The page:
|Rivercrossing skills are not usually needed on the Kaituna track to Packhorse hut|
We'd been trapped in town by bad weather for two weekends in a row, with the long range forecast looking like it might go to three. We were desperate to get out tramping for at least part of a day. But what to do when the weather was so bad?
The walk to Packhorse Hut is right at the bottom end of what qualifies as a 'tramp'. So that was the mission.
There was little traffic on the highway to the Kaituna turnoff. Sheets of water stretched across the road in places. And curtains of rain were being blown up Kaituna valley by the strong south west wind. But we weren't deterred.
Honora carried her plastic climbing boots in her pack, to put on after the four stream crossings. It was so wet I wasn't going to bother trying to keep my feet dry.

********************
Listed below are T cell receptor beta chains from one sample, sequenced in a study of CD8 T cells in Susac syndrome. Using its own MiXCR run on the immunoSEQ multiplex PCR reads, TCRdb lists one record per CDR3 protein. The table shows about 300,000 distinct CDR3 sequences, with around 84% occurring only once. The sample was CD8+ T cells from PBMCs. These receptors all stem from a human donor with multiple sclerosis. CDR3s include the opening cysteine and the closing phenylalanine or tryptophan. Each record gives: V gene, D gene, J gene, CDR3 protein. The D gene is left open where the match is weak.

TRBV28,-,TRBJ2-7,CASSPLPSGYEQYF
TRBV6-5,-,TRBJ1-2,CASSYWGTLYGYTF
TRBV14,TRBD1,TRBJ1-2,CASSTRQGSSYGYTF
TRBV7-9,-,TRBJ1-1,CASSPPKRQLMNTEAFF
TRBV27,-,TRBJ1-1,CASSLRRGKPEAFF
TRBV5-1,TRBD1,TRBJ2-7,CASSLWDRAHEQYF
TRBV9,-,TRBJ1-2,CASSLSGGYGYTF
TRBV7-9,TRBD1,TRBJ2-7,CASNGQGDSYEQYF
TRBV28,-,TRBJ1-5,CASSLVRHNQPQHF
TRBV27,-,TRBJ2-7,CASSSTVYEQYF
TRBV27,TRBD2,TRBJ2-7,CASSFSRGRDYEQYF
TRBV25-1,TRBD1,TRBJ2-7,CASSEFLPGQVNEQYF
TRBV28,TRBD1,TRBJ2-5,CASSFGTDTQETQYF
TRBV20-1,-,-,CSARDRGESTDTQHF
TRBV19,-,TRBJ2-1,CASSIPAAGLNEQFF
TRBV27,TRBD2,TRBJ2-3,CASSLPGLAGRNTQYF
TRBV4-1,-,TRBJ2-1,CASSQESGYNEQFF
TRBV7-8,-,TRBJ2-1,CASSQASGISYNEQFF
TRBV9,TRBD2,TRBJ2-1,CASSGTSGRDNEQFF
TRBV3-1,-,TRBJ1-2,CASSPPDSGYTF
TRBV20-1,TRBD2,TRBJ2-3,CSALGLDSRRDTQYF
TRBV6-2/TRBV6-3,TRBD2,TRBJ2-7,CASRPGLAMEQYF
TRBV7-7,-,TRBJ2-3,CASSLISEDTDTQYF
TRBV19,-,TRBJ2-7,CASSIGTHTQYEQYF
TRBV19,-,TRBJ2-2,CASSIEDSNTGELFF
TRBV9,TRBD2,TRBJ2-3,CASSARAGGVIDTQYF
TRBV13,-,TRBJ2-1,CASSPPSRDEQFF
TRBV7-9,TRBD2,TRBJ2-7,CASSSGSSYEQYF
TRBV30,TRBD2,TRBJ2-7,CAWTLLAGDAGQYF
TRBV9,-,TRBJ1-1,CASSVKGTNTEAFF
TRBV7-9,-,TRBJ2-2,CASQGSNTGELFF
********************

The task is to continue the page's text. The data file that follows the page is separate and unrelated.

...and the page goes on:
The first crossing was the deepest - just over my knees. We did that one linked up, though not the full MSC method. The next three were almost to knee level.
|Crampons might have been useful on the muddy track|
After crossing the streams I just wanted to get up the hill and into the shelter of the hut, so I just went for it.
The top part of the track is completely open to the weather and was being lashed with near freezing wind and drenching rain, but I still arrived at the hut steaming.
The hut was dry, and for the whole time we were stopped there we were entertained by the antics of scuttling mice. But it was cold and we only stayed long enough for lunch and hot drinks.
So, it was just back down and home again, making it a 4 hour round trip. But it made for a much better day than if we'd stayed at home indoors
|The flooded stream made the Kaituna track much more interesting|